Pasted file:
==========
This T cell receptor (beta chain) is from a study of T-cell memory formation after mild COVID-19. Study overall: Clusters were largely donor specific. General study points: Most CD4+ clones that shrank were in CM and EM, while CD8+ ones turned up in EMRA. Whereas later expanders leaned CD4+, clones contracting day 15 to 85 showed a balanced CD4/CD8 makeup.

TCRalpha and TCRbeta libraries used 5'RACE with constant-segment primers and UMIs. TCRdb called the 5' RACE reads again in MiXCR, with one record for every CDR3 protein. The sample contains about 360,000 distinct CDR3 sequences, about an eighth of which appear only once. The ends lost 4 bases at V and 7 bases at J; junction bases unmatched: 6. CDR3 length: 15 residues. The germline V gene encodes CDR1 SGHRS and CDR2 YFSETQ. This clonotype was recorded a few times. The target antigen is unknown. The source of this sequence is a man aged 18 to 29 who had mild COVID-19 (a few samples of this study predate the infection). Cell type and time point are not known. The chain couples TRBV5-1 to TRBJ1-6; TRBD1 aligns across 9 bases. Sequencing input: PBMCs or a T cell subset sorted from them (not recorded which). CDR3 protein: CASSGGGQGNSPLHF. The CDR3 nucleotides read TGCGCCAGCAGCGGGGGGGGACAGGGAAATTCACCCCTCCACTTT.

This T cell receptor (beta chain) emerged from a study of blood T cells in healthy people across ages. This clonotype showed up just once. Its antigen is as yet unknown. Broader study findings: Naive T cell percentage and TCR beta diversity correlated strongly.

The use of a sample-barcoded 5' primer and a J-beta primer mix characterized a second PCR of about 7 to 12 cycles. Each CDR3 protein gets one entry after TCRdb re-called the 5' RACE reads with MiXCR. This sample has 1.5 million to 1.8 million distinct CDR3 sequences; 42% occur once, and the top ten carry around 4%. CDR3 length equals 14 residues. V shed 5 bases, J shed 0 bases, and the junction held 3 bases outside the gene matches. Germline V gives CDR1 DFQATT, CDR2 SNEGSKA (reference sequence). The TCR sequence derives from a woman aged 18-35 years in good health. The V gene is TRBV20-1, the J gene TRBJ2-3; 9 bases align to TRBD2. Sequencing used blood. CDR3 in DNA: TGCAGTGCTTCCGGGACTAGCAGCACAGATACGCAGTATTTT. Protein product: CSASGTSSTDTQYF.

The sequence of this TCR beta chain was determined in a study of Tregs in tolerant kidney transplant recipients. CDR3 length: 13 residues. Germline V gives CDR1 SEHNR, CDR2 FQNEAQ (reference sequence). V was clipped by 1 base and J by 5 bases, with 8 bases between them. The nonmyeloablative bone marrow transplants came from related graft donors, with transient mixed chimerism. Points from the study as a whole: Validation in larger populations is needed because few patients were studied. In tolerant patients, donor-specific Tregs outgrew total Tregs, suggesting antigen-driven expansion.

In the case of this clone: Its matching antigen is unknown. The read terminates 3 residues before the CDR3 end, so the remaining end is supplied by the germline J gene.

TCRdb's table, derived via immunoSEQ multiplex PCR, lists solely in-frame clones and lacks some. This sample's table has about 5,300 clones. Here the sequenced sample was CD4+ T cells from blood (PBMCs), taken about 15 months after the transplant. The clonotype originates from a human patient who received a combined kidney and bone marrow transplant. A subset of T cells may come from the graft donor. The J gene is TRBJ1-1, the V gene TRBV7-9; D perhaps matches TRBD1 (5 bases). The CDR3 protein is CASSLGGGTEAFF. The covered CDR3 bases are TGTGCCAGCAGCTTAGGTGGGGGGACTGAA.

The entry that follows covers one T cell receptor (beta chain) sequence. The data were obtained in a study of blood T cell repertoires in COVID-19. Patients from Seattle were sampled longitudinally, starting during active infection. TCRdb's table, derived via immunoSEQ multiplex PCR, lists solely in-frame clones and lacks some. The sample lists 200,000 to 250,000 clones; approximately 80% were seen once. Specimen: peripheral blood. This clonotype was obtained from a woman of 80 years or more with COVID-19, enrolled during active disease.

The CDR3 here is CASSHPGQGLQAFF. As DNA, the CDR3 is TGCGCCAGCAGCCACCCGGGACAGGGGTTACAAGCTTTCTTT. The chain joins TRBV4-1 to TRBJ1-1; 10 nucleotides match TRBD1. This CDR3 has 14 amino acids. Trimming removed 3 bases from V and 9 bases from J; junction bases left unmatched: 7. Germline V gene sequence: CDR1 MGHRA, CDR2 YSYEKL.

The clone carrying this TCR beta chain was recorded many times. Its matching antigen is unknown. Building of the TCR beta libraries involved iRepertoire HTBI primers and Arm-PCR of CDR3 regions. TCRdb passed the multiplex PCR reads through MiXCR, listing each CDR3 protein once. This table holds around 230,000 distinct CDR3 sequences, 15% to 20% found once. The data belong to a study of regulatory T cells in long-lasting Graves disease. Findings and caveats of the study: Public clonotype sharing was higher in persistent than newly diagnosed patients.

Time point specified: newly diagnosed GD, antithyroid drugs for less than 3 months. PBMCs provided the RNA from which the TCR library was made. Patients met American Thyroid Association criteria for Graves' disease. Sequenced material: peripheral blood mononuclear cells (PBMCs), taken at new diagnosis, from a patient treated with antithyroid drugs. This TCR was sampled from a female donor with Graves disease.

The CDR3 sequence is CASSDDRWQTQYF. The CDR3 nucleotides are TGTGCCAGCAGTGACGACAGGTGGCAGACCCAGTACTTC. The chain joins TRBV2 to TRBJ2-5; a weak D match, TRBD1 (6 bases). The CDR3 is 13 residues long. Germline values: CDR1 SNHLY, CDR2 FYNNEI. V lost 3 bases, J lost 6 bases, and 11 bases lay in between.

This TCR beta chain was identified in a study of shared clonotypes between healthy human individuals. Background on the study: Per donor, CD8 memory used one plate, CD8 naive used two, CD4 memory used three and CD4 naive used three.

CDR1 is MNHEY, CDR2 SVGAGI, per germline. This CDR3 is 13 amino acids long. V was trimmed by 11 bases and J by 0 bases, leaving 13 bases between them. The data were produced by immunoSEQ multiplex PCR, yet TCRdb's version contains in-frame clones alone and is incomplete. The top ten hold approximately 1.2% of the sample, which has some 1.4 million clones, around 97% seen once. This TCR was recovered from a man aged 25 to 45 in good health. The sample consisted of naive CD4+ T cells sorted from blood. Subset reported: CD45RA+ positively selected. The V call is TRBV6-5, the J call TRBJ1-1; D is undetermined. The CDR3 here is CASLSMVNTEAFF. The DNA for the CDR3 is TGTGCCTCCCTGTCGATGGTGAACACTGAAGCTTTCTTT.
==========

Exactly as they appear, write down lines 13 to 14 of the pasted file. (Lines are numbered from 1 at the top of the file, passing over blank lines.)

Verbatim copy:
This TCR beta chain was identified in a study of shared clonotypes between healthy human individuals. Background on the study: Per donor, CD8 memory used one plate, CD8 naive used two, CD4 memory used three and CD4 naive used three.

CDR1 is MNHEY, CDR2 SVGAGI, per germline. This CDR3 is 13 amino acids long. V was trimmed by 11 bases and J by 0 bases, leaving 13 bases between them. The data were produced by immunoSEQ multiplex PCR, yet TCRdb's version contains in-frame clones alone and is incomplete. The top ten hold approximately 1.2% of the sample, which has some 1.4 million clones, around 97% seen once. This TCR was recovered from a man aged 25 to 45 in good health. The sample consisted of naive CD4+ T cells sorted from blood. Subset reported: CD45RA+ positively selected. The V call is TRBV6-5, the J call TRBJ1-1; D is undetermined. The CDR3 here is CASLSMVNTEAFF. The DNA for the CDR3 is TGTGCCTCCCTGTCGATGGTGAACACTGAAGCTTTCTTT.